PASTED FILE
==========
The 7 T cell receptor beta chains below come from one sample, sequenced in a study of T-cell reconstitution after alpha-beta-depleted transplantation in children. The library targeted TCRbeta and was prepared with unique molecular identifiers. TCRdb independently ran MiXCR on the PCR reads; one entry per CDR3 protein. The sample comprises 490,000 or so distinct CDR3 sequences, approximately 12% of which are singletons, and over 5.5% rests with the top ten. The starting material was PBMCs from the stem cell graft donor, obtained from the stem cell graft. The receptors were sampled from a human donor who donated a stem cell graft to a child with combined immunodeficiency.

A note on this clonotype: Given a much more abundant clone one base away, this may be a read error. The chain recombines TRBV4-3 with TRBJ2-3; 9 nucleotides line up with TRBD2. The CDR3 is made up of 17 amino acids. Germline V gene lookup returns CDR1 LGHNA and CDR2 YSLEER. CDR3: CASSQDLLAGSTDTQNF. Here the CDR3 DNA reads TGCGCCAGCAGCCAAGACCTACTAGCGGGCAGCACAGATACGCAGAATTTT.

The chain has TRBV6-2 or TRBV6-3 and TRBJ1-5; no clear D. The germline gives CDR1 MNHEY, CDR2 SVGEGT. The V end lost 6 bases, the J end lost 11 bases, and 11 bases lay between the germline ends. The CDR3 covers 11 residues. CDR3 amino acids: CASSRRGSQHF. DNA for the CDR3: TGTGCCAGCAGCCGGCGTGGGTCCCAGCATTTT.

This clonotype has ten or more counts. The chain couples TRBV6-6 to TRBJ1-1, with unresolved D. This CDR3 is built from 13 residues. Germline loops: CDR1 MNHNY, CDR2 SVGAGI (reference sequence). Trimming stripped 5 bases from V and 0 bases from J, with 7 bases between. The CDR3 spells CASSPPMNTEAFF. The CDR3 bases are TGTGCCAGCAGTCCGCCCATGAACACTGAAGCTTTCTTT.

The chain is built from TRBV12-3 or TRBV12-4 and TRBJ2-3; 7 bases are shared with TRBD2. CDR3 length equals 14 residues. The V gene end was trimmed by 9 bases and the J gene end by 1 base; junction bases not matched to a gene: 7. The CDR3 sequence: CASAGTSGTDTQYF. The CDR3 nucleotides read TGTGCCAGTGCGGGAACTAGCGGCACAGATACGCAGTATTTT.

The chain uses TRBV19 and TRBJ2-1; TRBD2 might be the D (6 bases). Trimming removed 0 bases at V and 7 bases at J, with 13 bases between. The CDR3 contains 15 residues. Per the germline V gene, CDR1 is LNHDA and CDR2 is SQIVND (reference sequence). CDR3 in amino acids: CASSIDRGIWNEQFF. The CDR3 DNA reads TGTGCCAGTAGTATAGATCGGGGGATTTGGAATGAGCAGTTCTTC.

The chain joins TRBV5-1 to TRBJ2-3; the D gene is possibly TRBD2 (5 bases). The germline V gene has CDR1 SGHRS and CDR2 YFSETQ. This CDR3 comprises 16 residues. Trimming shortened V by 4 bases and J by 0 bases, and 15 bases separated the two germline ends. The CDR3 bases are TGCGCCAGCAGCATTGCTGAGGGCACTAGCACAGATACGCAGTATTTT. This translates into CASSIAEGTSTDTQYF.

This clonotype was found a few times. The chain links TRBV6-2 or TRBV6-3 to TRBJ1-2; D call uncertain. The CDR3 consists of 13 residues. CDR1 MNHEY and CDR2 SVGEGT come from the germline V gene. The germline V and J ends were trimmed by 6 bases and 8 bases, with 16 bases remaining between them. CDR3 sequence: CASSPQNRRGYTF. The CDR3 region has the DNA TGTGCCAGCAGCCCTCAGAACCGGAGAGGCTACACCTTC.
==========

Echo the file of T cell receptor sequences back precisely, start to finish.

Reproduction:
The 7 T cell receptor beta chains below come from one sample, sequenced in a study of T-cell reconstitution after alpha-beta-depleted transplantation in children. The library targeted TCRbeta and was prepared with unique molecular identifiers. TCRdb independently ran MiXCR on the PCR reads; one entry per CDR3 protein. The sample comprises 490,000 or so distinct CDR3 sequences, approximately 12% of which are singletons, and over 5.5% rests with the top ten. The starting material was PBMCs from the stem cell graft donor, obtained from the stem cell graft. The receptors were sampled from a human donor who donated a stem cell graft to a child with combined immunodeficiency.

A note on this clonotype: Given a much more abundant clone one base away, this may be a read error. The chain recombines TRBV4-3 with TRBJ2-3; 9 nucleotides line up with TRBD2. The CDR3 is made up of 17 amino acids. Germline V gene lookup returns CDR1 LGHNA and CDR2 YSLEER. CDR3: CASSQDLLAGSTDTQNF. Here the CDR3 DNA reads TGCGCCAGCAGCCAAGACCTACTAGCGGGCAGCACAGATACGCAGAATTTT.

The chain has TRBV6-2 or TRBV6-3 and TRBJ1-5; no clear D. The germline gives CDR1 MNHEY, CDR2 SVGEGT. The V end lost 6 bases, the J end lost 11 bases, and 11 bases lay between the germline ends. The CDR3 covers 11 residues. CDR3 amino acids: CASSRRGSQHF. DNA for the CDR3: TGTGCCAGCAGCCGGCGTGGGTCCCAGCATTTT.

This clonotype has ten or more counts. The chain couples TRBV6-6 to TRBJ1-1, with unresolved D. This CDR3 is built from 13 residues. Germline loops: CDR1 MNHNY, CDR2 SVGAGI (reference sequence). Trimming stripped 5 bases from V and 0 bases from J, with 7 bases between. The CDR3 spells CASSPPMNTEAFF. The CDR3 bases are TGTGCCAGCAGTCCGCCCATGAACACTGAAGCTTTCTTT.

The chain is built from TRBV12-3 or TRBV12-4 and TRBJ2-3; 7 bases are shared with TRBD2. CDR3 length equals 14 residues. The V gene end was trimmed by 9 bases and the J gene end by 1 base; junction bases not matched to a gene: 7. The CDR3 sequence: CASAGTSGTDTQYF. The CDR3 nucleotides read TGTGCCAGTGCGGGAACTAGCGGCACAGATACGCAGTATTTT.

The chain uses TRBV19 and TRBJ2-1; TRBD2 might be the D (6 bases). Trimming removed 0 bases at V and 7 bases at J, with 13 bases between. The CDR3 contains 15 residues. Per the germline V gene, CDR1 is LNHDA and CDR2 is SQIVND (reference sequence). CDR3 in amino acids: CASSIDRGIWNEQFF. The CDR3 DNA reads TGTGCCAGTAGTATAGATCGGGGGATTTGGAATGAGCAGTTCTTC.

The chain joins TRBV5-1 to TRBJ2-3; the D gene is possibly TRBD2 (5 bases). The germline V gene has CDR1 SGHRS and CDR2 YFSETQ. This CDR3 comprises 16 residues. Trimming shortened V by 4 bases and J by 0 bases, and 15 bases separated the two germline ends. The CDR3 bases are TGCGCCAGCAGCATTGCTGAGGGCACTAGCACAGATACGCAGTATTTT. This translates into CASSIAEGTSTDTQYF.

This clonotype was found a few times. The chain links TRBV6-2 or TRBV6-3 to TRBJ1-2; D call uncertain. The CDR3 consists of 13 residues. CDR1 MNHEY and CDR2 SVGEGT come from the germline V gene. The germline V and J ends were trimmed by 6 bases and 8 bases, with 16 bases remaining between them. CDR3 sequence: CASSPQNRRGYTF. The CDR3 region has the DNA TGTGCCAGCAGCCCTCAGAACCGGAGAGGCTACACCTTC.